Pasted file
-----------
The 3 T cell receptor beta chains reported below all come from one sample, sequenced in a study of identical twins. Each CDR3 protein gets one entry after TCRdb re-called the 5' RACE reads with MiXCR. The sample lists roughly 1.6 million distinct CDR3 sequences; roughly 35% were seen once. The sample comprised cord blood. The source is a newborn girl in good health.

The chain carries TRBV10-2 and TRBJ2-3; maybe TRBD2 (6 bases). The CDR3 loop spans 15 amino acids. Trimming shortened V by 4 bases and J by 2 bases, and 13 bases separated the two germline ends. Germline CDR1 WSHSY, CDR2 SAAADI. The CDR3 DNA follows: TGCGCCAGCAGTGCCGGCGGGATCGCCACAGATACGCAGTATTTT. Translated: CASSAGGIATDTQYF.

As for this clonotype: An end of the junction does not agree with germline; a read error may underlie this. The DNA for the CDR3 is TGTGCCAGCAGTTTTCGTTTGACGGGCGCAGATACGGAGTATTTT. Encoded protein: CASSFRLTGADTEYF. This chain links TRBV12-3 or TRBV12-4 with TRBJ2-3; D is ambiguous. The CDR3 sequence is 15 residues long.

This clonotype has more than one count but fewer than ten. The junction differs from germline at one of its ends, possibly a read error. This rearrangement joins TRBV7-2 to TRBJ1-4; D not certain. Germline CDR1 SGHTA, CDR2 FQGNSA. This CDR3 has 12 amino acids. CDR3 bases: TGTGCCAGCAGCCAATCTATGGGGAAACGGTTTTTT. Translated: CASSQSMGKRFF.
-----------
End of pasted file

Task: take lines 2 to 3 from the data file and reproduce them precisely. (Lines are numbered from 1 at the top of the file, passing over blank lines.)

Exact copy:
The chain carries TRBV10-2 and TRBJ2-3; maybe TRBD2 (6 bases). The CDR3 loop spans 15 amino acids. Trimming shortened V by 4 bases and J by 2 bases, and 13 bases separated the two germline ends. Germline CDR1 WSHSY, CDR2 SAAADI. The CDR3 DNA follows: TGCGCCAGCAGTGCCGGCGGGATCGCCACAGATACGCAGTATTTT. Translated: CASSAGGIATDTQYF.

As for this clonotype: An end of the junction does not agree with germline; a read error may underlie this. The DNA for the CDR3 is TGTGCCAGCAGTTTTCGTTTGACGGGCGCAGATACGGAGTATTTT. Encoded protein: CASSFRLTGADTEYF. This chain links TRBV12-3 or TRBV12-4 with TRBJ2-3; D is ambiguous. The CDR3 sequence is 15 residues long.